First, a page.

Verse 51

51. Followed him a certain young man The incident of this young man occurs very briefly, and is narrated apparently for no purpose whatever. The only solution, certainly the best, is the supposition that it was no other than Mark himself. Mark was at this time a young man, living probably in Jerusalem with his mother; was more or less a follower of Jesus, and very likely to be present, from his interest in our Lord, during these awful transactions. That he should not name himself is very naturally explained, on the same principle of personal delicacy as induced the evangelist John to allude to himself in the third person. As John naturally styles himself the disciple whom Jesus loved, so Mark could as naturally style himself a certain young man. Very likely the Christians of that day knew who the certain young man was. There followed him From this clause it is plain, that the supposition of some commentators, that this was an indifferent young man, accidentally awakened by the tumult, is untenable. He is a follower; and he does not follow them, that is, the crowd, but him. Jesus is the object of his interest. It must, therefore, have been some friend of Jesus, pressing after him to ascertain what was to be his fate. A linen cloth A wrapper thrown over his undressed body. Doubtless this was the aba, an outer cloth thrown over the dress, and used even in sleep to enwrap the body. See on Matthew 5:40. The young men The young men who formed a part of the company who apprehended Jesus. This use of the word to signify soldiers is common, both in Greek and Latin.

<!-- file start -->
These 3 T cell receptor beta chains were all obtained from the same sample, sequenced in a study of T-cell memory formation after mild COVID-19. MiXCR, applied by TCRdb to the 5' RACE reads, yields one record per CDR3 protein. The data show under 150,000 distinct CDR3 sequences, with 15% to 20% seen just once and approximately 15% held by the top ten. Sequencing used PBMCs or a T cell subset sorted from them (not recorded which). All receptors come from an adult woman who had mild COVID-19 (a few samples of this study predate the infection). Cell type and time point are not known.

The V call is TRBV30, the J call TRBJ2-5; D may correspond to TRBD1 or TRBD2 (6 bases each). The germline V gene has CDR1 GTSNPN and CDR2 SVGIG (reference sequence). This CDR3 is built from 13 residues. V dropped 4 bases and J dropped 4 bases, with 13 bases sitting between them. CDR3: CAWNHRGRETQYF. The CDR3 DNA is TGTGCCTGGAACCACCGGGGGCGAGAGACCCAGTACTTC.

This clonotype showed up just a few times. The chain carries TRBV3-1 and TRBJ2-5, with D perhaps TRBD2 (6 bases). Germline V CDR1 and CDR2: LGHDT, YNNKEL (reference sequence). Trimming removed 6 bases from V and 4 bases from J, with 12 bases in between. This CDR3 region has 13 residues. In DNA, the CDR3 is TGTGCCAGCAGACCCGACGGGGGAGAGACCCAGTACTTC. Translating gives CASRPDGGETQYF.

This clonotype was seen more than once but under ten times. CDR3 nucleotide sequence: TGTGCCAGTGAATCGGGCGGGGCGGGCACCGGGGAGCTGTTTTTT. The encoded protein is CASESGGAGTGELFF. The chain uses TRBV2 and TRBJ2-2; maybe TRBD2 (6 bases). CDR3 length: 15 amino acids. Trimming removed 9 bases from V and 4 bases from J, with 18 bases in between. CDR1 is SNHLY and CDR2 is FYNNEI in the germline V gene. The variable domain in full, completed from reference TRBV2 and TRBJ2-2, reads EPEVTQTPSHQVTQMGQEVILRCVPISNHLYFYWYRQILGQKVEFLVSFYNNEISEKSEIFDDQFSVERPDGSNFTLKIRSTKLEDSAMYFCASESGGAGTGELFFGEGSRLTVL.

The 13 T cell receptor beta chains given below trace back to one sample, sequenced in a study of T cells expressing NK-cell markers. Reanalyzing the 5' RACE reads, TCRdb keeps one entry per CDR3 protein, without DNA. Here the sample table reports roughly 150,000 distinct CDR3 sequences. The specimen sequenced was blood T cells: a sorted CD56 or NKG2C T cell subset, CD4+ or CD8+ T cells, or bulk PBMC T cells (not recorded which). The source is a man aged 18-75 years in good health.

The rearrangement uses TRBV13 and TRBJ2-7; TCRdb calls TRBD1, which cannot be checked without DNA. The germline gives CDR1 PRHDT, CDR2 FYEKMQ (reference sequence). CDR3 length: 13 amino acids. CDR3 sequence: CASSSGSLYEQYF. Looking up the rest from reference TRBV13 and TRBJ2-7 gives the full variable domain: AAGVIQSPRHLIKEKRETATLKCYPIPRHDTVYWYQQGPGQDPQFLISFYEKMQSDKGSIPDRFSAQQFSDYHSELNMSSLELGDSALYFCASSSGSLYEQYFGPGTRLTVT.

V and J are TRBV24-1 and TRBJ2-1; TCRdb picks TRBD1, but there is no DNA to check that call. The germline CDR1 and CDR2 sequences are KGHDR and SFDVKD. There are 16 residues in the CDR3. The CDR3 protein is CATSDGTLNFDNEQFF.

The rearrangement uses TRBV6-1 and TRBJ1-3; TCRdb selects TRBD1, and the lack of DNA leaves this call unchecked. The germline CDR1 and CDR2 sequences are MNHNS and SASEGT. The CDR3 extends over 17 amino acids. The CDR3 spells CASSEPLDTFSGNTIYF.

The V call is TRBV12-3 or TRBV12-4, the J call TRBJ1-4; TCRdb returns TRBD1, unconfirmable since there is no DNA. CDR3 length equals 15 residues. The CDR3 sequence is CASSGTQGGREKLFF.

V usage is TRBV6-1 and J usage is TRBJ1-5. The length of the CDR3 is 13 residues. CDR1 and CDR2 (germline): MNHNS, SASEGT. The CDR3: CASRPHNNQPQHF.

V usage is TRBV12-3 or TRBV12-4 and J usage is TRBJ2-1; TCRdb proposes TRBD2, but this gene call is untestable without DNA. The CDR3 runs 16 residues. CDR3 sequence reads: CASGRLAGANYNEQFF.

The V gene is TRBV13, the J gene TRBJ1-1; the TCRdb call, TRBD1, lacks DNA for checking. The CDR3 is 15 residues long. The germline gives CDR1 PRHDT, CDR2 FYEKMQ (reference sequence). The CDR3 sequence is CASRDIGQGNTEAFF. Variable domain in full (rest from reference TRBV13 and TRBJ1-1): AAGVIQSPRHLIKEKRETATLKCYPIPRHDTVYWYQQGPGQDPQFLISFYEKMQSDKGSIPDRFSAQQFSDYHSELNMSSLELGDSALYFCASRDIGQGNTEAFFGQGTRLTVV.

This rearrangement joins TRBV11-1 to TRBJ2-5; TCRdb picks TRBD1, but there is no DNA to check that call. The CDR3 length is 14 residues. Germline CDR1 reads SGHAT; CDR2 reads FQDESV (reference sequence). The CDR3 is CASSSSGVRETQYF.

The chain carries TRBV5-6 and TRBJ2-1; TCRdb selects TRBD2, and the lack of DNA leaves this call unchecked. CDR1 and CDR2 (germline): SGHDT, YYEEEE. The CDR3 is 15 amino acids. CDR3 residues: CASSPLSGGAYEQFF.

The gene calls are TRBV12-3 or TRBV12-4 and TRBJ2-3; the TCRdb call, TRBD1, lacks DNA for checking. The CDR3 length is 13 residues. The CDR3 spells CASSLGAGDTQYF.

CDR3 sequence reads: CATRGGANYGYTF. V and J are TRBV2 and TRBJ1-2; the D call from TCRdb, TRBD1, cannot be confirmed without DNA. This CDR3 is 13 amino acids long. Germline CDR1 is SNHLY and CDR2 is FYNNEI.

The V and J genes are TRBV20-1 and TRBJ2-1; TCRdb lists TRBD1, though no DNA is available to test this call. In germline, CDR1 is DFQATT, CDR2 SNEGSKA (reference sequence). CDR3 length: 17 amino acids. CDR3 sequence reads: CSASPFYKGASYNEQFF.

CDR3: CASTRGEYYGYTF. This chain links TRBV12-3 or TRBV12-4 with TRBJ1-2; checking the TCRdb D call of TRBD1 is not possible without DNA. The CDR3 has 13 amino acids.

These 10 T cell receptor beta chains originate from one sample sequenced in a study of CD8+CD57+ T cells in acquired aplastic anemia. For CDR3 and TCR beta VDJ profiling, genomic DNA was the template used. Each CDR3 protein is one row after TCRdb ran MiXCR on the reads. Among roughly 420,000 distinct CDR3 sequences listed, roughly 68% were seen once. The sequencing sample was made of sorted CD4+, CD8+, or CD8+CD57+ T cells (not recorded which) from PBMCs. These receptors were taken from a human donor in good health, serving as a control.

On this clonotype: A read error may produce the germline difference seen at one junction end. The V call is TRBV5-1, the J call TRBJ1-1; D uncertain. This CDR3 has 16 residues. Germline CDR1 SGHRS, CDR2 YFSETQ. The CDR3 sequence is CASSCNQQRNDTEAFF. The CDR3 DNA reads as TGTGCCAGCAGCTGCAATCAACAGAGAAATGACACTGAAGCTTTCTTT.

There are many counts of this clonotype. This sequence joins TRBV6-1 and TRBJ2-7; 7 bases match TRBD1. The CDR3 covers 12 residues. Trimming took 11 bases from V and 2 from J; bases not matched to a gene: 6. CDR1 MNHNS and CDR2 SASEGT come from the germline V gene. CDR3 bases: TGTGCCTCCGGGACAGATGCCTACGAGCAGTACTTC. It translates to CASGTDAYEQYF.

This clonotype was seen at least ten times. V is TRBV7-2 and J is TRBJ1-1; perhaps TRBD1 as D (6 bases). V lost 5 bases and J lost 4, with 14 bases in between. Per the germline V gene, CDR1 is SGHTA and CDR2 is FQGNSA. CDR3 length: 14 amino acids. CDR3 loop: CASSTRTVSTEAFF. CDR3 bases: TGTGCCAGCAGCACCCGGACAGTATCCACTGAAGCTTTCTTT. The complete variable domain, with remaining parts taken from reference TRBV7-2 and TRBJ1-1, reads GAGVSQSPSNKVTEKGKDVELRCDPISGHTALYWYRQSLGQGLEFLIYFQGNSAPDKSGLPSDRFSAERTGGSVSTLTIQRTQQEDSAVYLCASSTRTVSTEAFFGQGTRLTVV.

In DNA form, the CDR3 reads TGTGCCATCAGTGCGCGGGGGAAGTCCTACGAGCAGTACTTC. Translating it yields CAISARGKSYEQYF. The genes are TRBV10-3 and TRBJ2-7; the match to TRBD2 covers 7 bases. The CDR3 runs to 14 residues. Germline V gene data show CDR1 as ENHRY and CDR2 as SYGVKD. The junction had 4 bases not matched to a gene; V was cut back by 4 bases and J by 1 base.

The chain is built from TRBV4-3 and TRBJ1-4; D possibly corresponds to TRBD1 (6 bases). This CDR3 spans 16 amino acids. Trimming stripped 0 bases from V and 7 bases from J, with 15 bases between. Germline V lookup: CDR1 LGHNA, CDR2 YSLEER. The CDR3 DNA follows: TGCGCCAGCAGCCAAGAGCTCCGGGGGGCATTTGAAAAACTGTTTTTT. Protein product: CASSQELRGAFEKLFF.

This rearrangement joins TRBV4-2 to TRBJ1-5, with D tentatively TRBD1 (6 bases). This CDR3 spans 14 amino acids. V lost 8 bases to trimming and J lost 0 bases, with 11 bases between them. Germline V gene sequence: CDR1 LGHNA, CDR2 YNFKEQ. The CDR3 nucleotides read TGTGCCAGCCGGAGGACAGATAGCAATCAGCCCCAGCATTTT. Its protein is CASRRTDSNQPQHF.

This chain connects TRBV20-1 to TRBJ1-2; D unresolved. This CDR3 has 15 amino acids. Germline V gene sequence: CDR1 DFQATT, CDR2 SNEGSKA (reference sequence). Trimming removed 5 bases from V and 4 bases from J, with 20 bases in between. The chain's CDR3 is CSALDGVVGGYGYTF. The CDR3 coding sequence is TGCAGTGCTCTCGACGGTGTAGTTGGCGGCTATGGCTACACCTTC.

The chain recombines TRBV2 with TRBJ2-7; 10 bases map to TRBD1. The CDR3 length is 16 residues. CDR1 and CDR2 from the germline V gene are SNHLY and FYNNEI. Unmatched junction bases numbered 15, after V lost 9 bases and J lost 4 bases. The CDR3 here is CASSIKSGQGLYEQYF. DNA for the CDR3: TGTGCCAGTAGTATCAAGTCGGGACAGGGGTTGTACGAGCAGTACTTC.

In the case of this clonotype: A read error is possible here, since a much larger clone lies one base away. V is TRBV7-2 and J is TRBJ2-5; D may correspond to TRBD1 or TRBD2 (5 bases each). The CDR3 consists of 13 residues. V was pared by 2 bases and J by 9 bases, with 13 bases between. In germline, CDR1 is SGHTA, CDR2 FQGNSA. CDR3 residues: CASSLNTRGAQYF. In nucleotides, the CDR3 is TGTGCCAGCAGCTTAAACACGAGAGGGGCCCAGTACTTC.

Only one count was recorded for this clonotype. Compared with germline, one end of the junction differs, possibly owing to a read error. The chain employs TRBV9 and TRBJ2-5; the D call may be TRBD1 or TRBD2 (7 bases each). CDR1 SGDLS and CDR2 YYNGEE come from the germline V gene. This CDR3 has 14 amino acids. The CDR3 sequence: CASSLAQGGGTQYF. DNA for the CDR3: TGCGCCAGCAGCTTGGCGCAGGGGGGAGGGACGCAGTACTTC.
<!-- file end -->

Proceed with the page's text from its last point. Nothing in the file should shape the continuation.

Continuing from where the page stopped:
Verse 52

52. Left the linen cloth As they grasp the cloth to apprehend him, he let go the cloth and escaped. Naked It may be that the aba was his only article of dress. Dr. Thomson (vol. i, p. 500) speaks of the very poor who sleep in their aba, or outer garment, and have no other “raiment for their skin.” But the word rendered here naked often signifies undressed, that is, clad in the under-garments alone. At any rate, it is clear, not only from his following Jesus, but also from their attempt to apprehend him, that he was not only a friend, but a known friend of the Saviour. It is, therefore, almost a demonstration that Mark here narrates how nearly he himself came to being apprehended with Jesus.